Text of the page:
In 1758, something important was to happen – the predicted return of Halley’s Comet. This was the first return of the comet since Halley had made his prediction that it would return. Up until that point, the thinking was that comets were one-off affairs – each one came by once, then left, never to be seen again. Halley hypothesized that the comets of 1682, 1607, and 1531 were all the same comet. Based on recorded observations and using Newton’s gravitational formula, Halley computed the comet’s orbit and its return in 1758. This was the first time anything other than the six known planets was recognized as orbiting the sun.
Halley’s Comet was “rediscovered” by a German gentleman astronomer named Palitzsch that Christmas, 1758, but the news of the discovery didn’t reach France for months. While looking for Halley’s Comet, and eventually finding it, Messier found a different comet. He also found an object in the constellation Taurus that looked like a comet, but didn’t move. Messier had just discovered (rediscovered, actually – it had been first been discovered in 1731) what we would later call the Crab Nebula, a supernova remnant.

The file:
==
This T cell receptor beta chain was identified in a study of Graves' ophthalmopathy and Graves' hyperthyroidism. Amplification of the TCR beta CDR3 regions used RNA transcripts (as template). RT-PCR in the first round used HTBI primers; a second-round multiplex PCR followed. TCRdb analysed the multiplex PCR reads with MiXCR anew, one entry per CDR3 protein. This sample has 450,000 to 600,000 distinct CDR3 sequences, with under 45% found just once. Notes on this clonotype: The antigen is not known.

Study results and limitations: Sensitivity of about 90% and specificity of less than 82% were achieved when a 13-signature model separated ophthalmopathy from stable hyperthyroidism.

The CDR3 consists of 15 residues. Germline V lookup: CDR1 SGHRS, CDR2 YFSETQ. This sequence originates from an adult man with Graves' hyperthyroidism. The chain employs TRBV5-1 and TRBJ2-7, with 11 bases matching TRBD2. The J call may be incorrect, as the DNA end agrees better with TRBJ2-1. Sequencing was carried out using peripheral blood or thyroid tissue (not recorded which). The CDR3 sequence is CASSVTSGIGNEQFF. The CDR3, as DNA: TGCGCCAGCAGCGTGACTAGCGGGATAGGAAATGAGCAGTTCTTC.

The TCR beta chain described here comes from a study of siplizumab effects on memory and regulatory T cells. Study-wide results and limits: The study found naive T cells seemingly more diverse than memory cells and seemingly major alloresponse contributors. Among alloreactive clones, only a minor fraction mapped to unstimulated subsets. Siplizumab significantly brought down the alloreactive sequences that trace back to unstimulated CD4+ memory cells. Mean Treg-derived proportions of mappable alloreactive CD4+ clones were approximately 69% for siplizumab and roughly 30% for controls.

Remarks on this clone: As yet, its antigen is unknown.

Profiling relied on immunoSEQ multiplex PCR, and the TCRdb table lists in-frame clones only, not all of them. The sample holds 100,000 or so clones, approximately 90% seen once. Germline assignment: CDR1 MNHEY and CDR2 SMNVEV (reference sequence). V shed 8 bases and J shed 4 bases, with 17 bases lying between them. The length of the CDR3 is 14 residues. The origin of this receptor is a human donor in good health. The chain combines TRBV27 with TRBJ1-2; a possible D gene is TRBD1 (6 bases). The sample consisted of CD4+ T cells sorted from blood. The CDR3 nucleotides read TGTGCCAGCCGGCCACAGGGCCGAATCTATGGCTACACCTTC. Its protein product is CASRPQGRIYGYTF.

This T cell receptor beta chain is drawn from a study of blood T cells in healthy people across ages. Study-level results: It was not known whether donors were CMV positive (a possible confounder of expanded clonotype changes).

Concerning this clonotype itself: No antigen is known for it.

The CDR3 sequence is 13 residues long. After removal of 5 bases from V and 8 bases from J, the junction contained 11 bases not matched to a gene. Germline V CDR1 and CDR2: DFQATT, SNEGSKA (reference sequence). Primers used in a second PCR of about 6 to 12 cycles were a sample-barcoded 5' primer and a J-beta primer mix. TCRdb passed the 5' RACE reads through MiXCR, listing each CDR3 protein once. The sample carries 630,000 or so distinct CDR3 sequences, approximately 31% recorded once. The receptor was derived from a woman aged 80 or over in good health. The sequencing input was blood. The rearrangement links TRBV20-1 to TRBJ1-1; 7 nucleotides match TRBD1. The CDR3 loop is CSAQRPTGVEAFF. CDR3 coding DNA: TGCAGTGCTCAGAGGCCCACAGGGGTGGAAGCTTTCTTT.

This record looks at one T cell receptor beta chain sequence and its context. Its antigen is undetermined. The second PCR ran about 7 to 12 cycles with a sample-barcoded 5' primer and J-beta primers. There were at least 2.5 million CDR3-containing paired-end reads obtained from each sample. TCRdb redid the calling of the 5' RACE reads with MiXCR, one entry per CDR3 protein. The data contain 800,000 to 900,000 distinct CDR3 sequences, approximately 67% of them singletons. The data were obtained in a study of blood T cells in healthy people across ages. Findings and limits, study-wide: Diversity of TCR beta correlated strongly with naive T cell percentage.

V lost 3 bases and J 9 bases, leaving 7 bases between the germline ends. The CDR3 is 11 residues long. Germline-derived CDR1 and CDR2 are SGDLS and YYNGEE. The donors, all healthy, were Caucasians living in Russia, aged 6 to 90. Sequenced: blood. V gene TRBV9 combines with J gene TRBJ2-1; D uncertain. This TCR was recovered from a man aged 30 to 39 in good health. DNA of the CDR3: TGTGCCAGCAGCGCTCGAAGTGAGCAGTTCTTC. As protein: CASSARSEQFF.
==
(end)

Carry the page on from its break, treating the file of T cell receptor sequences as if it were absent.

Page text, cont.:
To continue in his efforts to discover comets, Messier had to be meticulous in his observations. Finding the Crab Nebula made him decide to prepare a catalogue to make it easier to avoid such “nebulous objects” that would only turn out not to be comets. The Crab became M1 in his Catalogue, and Messier eventually replaced Delisle to become the Astronomer of the French Navy himself.